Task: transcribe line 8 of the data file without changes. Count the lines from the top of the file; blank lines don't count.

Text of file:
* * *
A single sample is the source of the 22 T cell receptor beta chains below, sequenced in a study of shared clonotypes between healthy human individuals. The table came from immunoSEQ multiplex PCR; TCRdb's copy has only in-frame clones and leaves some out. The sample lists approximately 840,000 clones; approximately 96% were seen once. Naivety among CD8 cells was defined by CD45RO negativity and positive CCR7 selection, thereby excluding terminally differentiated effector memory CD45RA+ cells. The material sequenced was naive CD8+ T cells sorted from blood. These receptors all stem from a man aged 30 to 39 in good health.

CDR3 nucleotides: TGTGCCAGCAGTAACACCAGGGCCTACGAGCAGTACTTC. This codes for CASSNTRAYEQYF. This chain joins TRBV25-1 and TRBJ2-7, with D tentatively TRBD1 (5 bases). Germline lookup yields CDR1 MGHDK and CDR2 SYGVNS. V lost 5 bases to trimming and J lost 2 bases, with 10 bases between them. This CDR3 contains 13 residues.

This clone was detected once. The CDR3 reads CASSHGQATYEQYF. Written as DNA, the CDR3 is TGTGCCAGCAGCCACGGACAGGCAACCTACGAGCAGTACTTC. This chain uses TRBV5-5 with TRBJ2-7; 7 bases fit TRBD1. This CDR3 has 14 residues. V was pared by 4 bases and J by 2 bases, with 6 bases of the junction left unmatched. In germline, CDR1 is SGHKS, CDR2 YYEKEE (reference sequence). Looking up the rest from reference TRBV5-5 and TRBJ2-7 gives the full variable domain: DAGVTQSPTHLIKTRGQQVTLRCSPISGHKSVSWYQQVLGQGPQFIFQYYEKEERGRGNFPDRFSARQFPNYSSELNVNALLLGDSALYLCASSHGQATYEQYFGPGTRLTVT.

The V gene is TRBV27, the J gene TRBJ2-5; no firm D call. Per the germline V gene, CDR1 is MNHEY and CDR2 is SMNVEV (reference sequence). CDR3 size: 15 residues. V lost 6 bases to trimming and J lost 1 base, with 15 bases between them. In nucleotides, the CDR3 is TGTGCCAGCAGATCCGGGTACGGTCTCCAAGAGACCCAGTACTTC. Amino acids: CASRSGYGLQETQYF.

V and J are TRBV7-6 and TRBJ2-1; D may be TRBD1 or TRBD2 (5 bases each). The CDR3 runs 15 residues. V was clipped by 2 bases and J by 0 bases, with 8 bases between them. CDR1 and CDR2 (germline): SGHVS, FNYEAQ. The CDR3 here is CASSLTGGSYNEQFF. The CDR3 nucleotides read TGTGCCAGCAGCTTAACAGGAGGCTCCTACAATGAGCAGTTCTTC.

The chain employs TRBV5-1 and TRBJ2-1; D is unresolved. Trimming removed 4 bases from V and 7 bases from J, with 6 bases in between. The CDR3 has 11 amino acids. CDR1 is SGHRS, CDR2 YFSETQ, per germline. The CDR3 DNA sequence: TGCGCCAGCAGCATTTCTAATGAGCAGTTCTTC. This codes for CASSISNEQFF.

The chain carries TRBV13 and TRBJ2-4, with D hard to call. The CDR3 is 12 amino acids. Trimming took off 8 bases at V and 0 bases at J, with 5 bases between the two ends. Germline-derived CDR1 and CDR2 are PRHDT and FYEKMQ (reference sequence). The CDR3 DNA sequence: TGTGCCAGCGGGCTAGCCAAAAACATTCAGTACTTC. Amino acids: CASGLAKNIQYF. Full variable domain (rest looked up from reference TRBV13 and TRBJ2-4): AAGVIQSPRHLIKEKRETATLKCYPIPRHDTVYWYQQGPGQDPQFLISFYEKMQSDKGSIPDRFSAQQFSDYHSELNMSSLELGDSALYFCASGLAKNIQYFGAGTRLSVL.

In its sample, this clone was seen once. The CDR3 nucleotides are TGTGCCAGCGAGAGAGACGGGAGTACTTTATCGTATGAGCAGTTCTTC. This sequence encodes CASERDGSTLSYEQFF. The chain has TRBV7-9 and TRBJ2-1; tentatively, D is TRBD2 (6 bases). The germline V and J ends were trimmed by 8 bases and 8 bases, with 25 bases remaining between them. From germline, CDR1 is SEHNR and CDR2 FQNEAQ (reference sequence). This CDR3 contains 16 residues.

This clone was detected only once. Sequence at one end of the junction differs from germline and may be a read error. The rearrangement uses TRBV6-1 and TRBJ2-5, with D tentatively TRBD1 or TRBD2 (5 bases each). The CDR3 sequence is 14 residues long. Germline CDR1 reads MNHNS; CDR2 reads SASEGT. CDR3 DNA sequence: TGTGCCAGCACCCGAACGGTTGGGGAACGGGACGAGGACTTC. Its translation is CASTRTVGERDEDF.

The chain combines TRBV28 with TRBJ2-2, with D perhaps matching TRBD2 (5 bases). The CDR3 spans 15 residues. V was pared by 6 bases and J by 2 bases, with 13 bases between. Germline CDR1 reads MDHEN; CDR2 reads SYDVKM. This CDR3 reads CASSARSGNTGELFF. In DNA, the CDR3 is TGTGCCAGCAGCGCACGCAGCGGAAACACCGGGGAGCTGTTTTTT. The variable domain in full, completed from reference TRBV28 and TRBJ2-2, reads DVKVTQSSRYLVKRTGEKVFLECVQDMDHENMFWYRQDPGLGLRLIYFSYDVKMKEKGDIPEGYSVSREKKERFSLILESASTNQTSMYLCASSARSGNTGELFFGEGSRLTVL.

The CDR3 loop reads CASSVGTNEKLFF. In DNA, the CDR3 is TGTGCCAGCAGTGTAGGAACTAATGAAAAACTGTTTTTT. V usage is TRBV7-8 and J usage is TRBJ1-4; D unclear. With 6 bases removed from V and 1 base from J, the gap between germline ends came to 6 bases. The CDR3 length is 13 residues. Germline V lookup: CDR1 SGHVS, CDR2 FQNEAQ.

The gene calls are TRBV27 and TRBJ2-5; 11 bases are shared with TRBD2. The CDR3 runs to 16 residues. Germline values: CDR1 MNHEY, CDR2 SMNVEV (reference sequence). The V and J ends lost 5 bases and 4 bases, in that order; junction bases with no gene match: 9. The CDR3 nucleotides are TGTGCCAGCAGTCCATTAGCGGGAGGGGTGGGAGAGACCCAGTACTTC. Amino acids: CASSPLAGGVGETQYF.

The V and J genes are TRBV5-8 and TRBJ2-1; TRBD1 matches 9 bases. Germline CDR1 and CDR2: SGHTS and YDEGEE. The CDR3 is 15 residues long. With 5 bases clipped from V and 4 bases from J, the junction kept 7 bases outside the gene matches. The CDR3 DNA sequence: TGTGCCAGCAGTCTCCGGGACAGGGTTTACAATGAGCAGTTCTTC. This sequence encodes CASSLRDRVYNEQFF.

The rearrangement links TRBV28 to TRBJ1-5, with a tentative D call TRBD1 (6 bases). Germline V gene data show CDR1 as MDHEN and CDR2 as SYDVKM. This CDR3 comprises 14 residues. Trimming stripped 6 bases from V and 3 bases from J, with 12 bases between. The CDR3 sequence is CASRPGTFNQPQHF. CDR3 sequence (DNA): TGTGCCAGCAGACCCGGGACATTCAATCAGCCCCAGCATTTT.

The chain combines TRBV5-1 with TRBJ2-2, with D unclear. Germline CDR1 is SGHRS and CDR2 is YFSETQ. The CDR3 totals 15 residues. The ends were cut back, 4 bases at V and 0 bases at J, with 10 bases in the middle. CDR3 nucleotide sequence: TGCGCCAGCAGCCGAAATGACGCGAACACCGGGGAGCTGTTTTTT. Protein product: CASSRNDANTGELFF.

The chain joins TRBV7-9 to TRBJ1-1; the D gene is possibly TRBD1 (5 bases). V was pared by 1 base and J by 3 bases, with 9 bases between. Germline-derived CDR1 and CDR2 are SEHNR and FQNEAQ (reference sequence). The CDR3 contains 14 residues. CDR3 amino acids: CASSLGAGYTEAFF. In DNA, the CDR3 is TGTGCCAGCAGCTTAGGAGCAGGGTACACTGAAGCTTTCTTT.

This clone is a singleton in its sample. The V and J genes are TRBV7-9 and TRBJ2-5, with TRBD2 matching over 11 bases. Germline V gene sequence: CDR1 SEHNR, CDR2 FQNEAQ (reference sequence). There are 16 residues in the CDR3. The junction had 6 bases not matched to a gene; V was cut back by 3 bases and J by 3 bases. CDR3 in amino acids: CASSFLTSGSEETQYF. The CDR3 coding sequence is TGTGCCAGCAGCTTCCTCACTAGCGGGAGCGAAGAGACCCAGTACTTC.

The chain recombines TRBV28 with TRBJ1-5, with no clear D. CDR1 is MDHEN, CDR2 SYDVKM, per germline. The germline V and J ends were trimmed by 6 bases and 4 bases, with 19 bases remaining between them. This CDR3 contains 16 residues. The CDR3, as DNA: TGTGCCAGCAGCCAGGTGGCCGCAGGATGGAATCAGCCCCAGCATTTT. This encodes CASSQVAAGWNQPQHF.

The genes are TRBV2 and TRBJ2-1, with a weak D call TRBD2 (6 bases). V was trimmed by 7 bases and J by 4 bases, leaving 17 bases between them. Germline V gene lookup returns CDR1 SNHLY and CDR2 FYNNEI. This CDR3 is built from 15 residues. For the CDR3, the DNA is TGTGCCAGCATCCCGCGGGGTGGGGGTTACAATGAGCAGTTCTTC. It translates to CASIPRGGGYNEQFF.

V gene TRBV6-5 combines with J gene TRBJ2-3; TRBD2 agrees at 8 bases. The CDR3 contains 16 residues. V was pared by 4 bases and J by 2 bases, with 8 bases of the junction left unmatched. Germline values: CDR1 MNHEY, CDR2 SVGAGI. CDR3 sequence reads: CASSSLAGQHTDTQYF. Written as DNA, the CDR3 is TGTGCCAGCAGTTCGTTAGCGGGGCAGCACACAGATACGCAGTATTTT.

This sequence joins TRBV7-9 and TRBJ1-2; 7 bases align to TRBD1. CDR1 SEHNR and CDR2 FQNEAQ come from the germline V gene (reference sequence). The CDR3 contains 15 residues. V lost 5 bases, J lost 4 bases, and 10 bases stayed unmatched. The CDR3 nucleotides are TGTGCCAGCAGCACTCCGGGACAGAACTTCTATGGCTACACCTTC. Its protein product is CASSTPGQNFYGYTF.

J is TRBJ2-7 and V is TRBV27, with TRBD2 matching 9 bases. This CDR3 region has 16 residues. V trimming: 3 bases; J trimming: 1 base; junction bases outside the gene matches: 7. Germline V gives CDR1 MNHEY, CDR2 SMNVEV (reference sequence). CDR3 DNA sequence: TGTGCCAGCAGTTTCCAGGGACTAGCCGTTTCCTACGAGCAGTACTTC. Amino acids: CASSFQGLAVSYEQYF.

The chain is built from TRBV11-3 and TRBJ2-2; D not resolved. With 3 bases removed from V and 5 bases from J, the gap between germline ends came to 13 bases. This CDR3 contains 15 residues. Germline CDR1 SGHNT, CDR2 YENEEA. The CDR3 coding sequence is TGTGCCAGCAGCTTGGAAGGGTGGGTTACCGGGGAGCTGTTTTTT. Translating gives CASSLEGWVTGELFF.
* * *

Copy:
In its sample, this clone was seen once. The CDR3 nucleotides are TGTGCCAGCGAGAGAGACGGGAGTACTTTATCGTATGAGCAGTTCTTC. This sequence encodes CASERDGSTLSYEQFF. The chain has TRBV7-9 and TRBJ2-1; tentatively, D is TRBD2 (6 bases). The germline V and J ends were trimmed by 8 bases and 8 bases, with 25 bases remaining between them. From germline, CDR1 is SEHNR and CDR2 FQNEAQ (reference sequence). This CDR3 contains 16 residues.